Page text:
The Democratic National Convention came and went in Charlotte, NC, during which the party's official platform was released with (as expected) quite different stances on women's health issues and gay marriage than the GOP platform. While Mitt Romney's Republican platform is against gay marriage and civil unions and makes no exceptions for abortion, even in cases of rape or incest, see what the Democratic platform has to say about these issues and more below:
This is the first time the Democrats officially state in their party platform that they support legalizing same-sex marriage. According to the platform, the party members support marriage equality and "the freedom of churches and religious entities to decide how to administer marriage as a religious sacrament without government interference." They oppose "federal and state constitutional amendments and other attempts to deny equal protection under the law" to gay couples.
The party continues to commend Obama's Affordable Care Act, which includes copay-free birth control for women, while adding that "Democrats will continue to fight for a strong health care workforce with an emphasis on primary care." The platform promises to "refuse to go back to the days when health insurance companies had unchecked power to cancel your health policy, deny you coverage, or charge women more than men."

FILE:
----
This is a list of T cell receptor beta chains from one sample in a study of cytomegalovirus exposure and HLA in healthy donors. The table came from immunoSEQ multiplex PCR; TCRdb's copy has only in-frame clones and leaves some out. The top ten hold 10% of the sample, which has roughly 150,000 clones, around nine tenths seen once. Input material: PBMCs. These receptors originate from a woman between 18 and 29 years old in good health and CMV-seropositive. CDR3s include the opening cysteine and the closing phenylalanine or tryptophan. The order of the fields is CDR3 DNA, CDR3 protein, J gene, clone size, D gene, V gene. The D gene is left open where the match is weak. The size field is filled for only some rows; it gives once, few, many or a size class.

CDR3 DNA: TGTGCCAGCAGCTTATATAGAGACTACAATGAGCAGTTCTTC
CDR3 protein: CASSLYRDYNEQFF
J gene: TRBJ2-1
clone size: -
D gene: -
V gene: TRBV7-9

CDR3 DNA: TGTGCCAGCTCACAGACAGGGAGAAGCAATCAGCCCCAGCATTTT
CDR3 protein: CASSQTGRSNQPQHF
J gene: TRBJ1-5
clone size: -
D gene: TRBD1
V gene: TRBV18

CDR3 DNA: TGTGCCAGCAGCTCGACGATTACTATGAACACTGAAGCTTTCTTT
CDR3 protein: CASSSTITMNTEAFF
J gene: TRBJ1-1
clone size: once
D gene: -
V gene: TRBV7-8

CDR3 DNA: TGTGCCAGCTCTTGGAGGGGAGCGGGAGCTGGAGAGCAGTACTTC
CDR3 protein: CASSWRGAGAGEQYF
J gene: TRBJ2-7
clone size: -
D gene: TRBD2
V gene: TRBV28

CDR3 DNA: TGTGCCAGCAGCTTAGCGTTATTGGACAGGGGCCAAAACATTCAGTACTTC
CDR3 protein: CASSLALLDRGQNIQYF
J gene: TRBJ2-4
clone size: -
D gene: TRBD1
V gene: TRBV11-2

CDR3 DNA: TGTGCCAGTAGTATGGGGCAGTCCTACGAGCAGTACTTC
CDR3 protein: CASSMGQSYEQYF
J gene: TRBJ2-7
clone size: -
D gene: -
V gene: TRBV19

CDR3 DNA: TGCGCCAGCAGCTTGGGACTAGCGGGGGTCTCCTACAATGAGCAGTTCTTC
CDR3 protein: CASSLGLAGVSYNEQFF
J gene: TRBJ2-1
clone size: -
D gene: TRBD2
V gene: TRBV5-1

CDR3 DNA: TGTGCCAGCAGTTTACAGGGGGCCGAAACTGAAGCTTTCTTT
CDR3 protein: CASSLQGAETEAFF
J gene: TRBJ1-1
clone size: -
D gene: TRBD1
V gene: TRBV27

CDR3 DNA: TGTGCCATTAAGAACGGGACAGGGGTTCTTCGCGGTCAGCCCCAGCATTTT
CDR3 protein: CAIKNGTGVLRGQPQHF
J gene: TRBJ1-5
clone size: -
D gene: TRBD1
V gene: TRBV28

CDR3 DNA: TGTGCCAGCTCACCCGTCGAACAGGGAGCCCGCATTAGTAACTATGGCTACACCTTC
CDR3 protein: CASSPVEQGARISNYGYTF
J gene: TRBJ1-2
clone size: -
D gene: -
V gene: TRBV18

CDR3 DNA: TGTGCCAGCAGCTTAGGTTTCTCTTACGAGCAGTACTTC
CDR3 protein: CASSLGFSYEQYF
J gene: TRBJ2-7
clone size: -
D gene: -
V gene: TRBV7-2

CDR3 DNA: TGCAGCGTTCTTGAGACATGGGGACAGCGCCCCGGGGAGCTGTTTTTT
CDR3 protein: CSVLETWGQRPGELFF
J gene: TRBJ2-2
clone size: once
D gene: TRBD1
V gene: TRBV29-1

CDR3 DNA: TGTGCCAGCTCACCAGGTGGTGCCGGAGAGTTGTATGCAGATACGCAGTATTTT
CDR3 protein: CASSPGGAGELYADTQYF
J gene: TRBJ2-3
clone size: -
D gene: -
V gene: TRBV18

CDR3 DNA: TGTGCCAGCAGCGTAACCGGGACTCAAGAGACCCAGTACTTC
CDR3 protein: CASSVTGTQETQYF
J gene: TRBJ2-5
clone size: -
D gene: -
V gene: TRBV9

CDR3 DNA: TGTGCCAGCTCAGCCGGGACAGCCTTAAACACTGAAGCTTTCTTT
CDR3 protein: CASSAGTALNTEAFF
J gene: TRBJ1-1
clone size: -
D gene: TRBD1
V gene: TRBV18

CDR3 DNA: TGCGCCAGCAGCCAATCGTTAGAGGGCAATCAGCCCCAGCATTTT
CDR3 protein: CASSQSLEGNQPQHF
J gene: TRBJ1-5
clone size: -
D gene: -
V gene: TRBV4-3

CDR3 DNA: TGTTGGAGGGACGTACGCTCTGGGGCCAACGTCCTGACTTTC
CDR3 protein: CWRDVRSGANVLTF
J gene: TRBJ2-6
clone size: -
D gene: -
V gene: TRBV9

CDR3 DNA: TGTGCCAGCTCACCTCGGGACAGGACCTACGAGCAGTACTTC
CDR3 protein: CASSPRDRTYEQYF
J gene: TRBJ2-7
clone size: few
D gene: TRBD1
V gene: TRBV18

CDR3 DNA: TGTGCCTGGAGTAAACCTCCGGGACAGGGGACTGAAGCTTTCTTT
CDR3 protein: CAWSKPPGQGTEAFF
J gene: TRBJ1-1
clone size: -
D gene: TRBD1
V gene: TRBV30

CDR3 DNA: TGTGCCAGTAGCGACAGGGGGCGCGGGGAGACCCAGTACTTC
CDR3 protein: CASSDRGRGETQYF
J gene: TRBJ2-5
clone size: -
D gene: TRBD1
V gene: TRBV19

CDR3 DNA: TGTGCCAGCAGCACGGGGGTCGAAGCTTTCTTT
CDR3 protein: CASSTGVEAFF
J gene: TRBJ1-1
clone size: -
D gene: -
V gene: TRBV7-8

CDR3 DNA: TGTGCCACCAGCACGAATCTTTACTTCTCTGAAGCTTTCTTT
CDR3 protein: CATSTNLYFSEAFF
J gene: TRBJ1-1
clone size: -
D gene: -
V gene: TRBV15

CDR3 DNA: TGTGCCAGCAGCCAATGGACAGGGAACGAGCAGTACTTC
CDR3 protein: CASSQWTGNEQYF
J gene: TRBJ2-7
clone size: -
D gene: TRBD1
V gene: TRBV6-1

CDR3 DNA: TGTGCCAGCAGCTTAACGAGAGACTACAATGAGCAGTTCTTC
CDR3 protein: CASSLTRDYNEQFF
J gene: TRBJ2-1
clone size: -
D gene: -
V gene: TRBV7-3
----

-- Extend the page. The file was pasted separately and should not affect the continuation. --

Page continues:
Democrats support "a woman's right to make decisions regarding her pregnancy, including a safe and legal abortion," and their platform reiterates their unequivocal support of Roe v. Wade, as well as stating they will stand up against those wanting to defund Planned Parenthood. It adds, "Abortion is an intensely personal decision between a woman, her family, her doctor, and her clergy; there is no place for politicians or government to get in the way."
Other notable sections include arts funding, which the Democratic party is for, saying it will continue to support public funding of arts programs. Romney believes these types of programs should be cut from the budget. Also, this is the first year that both party platforms have included a section on Internet freedom, with the Democratic one stating that "the Obama administration has led the world to recognize and defend Internet freedom — the freedom of expression, assembly, and association online for people everywhere — through coalitions of countries and by empowering individuals with innovative technologies." The Republicans used their party platform to push for less government regulation of Internet and tech companies.